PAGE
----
It contains the leading article “The Thin End”, about which I have already had the honour to write to you, also a report of the case of Mahomed Hafejee Moosa on page 745 entitled “War on Infants”. CARTWRIGHT [HOTEL C ECIL, LONDON,] November 5, 1906 DEAR SIR, I am much obliged to you for your letter of the 5th instant. Yours faithfully, 2 enclosures From the typewritten office copy: S. I have the honour to be, Sir, Your obedient servant, VOL. This was prepared by Gandhiji to apprise sympathizers, particularly members of the introducing deputation, of the real scope and nature of the Ordinance. ROYEPPEN [HOTEL C ECIL, LONDON,] November 6, 1906 MY DEAR JOSEPH, Please call here if you can tomorrow at 5 o’clock p.m. If however the meeting is not public, I should be at the Hotel immediately after the interview and if it is not inconvenient to you, you may await me at the Hotel after this. Not available 3 Possibly addressed to the Press and members of the deputation VOL.

CIRCULAR FOR MEETING AT HOUSE OF COMMONS1 HOUSE OF C OMMONS, November 5, 1906 DEAR SIR, A meeting of the Liberal, Labour and Nationalist Members of this House will take place at 6 p.m. in the Grand Committee Room, to hear the British Indian Deputation that has arrived from the Transvaal, in connection with the Ordinance passed by the Legislative Council of that Colony, termed the Asiatic Law Amendment Ordinance, and to pass a resolution. The Representation submitted to Lord Elgin exhaustively deals with the facts of the case, and shows clearly how unnecessary the legislation is, and how much harder it is than Law 3 of 1885.

In the opinion of the Delegates, the Ordinance reduces the British Indian settlers of the Transvaal to a position much worse than they occupied under the Boer regime and even than that of the Kaffirs. It is 1 Vide “Circular for Meeting at House of Commons”, 5-11-1906.

Your Petitioners therefore pray that Your Lordship will be pleased to advise His Majesty to disallow the Ordinance above mentioned, or to grant such relief as will adequately protect the British Indians who have settled in the Transvaal.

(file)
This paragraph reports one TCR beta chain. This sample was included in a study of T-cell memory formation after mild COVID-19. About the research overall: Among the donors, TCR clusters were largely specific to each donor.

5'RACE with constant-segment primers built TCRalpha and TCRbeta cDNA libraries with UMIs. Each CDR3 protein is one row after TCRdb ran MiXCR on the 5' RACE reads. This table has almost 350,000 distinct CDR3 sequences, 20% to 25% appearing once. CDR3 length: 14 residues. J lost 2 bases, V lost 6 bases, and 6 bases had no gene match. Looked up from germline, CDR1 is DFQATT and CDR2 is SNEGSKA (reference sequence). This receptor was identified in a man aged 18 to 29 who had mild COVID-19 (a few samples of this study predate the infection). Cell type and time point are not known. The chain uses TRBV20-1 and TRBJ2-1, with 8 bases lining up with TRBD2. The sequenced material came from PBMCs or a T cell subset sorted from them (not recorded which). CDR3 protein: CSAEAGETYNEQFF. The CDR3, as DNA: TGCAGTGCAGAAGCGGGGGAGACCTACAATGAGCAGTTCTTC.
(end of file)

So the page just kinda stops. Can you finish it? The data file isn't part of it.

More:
WALPOLE [HOTEL C ECIL, LONDON,] November 5, 1906 DEAR SIR, I have your letter of the 3rd inst. I shall not need your services with regard to the Deputation as I have permanently engaged the services of an expert shorthand writer. 1, N EW C OURT LINCOLN ’S INN From the typewritten office copy: S. William Hosken and other notable European residents in the Transvaal in the month of April, 1903.1 In your Petitioners’ humble opinion, while it is desirable that immigration of British Indians should be regulated in order to allay popular prejudice, they think that it should be along the Cape or Natal lines, and should not savour of class distinction. Will you therefore kindly make an appointment for some time next week? “INGLENOOK” BRACKLEY R OAD BECKENHAM From the typewritten office copy: S. They and the Liberal Parliament always joined the the Conservatives in securing redress for their Indian fellow-subjects in South Africa. Scott, who was the organizer of the meeting, remarked that the only reason why the Circular Letter1 was confined to the Liberal, Labour, and Nationalist Members was that the Government that was being approached by the Delegates was a Liberal Government, and it was considered only right that the meeting should take the form it did. C., November 5, 1906 DEAR SIR, Your brother and my friend, Mr. I shall be exceedingly busy this week with reference to the Deputation that is to wait upon Lord Elgin. LETTER TO AMEER ALI [HOTEL C ECIL, LONDON,] November 5, 1906 DEAR SIR, I have your note of the 3rd instant. Ally I expect here today from Bromley, and he and I will be pleased to wait on you at the Reform Club to-morrow at 4 p.m. Sir Charles Dilke, who has consistently championed the cause of British Indians in South Africa, immediately interposed that it was an oversight and that this was a question in which they could certainly secure Conservative co-operation. A most striking illustration perhaps was afforded by the meeting of the Liberal, Labour, and Nationalist Members of the House of Commons at the Grand Committee Room on Wednesday last under the chairmanship of Sir Henry Cotton, the Member for Nottingham East. The Members gave the Delegates a very sympathetic hearing, and many of them showed their active sympathy by making short speeches for or questioning the Delegates. It is remarkable how the Delegates from the Transvaal have received support and sympathy from all quarters. Naoroji sent all papers received from South Africa to Gandhiji who returned them offering comment and explanation and sometimes suggesting courses of action. SECTION 9: Provides that every Asiatic of the age of 16 years and upwards entering or residing in the Transvaal shall upon demand made upon him by any member of the Police Force lawfully established in this Colony, or any other person authorized thereto by the Colonial Secretary, produce the certificate of registration1 of which he is the lawful holder, and shall also on like demand supply such means of identification as may be prescribed by regulation. ROSENBERG HOTEL C ECIL, LONDON, November 6, 1906 DEAR MADAM, You have been massaging Mr. I shall endeavour to have your representation printed. in the Grand Committee Room 2 I think I sent you a copy of the Circular Letter 3 yesterday. HOLLICK [HOTEL C ECIL, LONDON,] November 6, 1906 DEAR MR. However, there was no time left for examining the proof copy; hence the error. S CHWANN From a photostat of the typewritten office copy: S. 4505 1 Vide “Circular for Meeting at House of Commons”, 5-11-1906. LETTER TO PRIVATE SECRETARY TO LORD ELGIN [HOTEL C ECIL, LONDON,] November 7,1906 THE P RIVATE S ECRETARY TO THE R IGHT HON ’BLE THE EARL OF ELGIN HIS MAJESTY’S P RINCIPAL S ECRETARY OF S TATE FOR THE COLONIES C OLONIAL OFFICE LONDON SIR, I have the honour to acknowledge your letter of the 6th instant, with reference to my request for an interview with Lord Elgin on the position of British Indians in Natal. Gandhi said that in 1885 British Indians were described in documents Several members spoke. Higham supported a proposal to sign a memorial to the Prime Minister regarding the status of British Indians in the Transvaal.